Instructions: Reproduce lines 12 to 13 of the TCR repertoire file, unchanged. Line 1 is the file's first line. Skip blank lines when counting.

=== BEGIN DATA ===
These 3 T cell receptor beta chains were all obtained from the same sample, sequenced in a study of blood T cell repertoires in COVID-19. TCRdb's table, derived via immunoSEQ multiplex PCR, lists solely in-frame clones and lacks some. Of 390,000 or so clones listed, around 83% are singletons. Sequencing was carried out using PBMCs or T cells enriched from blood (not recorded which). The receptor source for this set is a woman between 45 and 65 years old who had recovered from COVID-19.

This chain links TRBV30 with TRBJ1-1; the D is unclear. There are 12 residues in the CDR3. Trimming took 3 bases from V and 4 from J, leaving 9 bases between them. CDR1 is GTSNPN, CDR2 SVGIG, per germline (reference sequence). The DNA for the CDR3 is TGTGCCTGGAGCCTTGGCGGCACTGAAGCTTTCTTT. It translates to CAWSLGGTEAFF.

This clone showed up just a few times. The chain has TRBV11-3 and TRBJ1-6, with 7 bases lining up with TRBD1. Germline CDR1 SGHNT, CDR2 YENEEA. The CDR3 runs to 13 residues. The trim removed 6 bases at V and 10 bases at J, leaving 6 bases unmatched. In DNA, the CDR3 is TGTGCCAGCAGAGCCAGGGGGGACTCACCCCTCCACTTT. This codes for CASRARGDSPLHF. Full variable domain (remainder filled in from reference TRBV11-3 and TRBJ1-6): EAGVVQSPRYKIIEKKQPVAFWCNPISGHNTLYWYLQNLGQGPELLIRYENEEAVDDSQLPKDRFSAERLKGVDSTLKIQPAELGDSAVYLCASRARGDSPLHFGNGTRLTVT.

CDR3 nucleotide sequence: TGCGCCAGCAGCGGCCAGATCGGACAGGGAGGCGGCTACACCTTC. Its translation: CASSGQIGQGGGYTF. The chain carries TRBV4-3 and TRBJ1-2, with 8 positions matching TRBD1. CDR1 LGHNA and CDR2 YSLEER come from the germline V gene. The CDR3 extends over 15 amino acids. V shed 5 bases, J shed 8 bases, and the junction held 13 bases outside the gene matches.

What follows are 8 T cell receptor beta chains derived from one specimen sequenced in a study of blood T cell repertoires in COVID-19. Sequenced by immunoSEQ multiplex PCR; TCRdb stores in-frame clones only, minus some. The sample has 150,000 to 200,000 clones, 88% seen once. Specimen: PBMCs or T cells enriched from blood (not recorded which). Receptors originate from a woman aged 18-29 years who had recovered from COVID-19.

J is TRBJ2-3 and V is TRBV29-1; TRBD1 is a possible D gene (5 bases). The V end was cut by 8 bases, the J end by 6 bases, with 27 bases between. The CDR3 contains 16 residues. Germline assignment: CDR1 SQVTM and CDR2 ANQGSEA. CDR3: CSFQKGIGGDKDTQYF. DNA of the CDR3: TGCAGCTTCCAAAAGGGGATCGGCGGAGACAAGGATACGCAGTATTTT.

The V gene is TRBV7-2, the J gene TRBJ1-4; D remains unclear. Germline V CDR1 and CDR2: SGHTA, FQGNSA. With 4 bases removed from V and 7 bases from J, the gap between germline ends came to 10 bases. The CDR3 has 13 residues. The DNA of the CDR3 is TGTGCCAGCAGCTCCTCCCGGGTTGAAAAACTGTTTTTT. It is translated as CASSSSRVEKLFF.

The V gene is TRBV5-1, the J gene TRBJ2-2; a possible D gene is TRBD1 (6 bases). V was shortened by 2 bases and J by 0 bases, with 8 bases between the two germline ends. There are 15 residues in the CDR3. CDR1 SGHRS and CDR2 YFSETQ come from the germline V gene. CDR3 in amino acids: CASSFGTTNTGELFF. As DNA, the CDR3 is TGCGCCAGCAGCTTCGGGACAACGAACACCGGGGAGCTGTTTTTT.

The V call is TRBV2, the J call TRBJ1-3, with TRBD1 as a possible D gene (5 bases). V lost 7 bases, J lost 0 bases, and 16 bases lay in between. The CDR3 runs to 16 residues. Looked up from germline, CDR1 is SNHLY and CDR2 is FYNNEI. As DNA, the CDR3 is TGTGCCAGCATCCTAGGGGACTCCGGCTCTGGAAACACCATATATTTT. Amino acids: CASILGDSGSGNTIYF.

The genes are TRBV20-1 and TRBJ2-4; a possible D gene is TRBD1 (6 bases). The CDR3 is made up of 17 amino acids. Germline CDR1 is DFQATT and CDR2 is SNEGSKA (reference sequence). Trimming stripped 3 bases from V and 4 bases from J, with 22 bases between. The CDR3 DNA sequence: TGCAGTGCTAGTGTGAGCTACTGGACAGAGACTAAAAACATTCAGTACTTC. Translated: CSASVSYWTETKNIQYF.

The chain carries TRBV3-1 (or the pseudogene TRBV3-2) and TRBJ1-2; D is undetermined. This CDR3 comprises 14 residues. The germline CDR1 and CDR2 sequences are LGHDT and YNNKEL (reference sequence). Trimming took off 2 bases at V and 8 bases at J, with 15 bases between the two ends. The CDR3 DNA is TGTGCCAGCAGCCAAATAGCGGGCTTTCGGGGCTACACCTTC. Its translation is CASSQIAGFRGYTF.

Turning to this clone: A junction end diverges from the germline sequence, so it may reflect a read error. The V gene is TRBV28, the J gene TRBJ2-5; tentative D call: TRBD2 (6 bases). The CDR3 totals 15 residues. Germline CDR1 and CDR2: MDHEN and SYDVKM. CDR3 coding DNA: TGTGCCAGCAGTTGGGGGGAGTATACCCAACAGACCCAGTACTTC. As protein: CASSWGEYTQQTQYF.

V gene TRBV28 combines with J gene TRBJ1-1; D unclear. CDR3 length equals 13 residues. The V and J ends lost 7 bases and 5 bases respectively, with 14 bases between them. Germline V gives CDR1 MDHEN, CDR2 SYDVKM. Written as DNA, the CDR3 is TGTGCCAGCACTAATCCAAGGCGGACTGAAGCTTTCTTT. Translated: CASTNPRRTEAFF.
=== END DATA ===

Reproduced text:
Turning to this clone: A junction end diverges from the germline sequence, so it may reflect a read error. The V gene is TRBV28, the J gene TRBJ2-5; tentative D call: TRBD2 (6 bases). The CDR3 totals 15 residues. Germline CDR1 and CDR2: MDHEN and SYDVKM. CDR3 coding DNA: TGTGCCAGCAGTTGGGGGGAGTATACCCAACAGACCCAGTACTTC. As protein: CASSWGEYTQQTQYF.

V gene TRBV28 combines with J gene TRBJ1-1; D unclear. CDR3 length equals 13 residues. The V and J ends lost 7 bases and 5 bases respectively, with 14 bases between them. Germline V gives CDR1 MDHEN, CDR2 SYDVKM. Written as DNA, the CDR3 is TGTGCCAGCACTAATCCAAGGCGGACTGAAGCTTTCTTT. Translated: CASTNPRRTEAFF.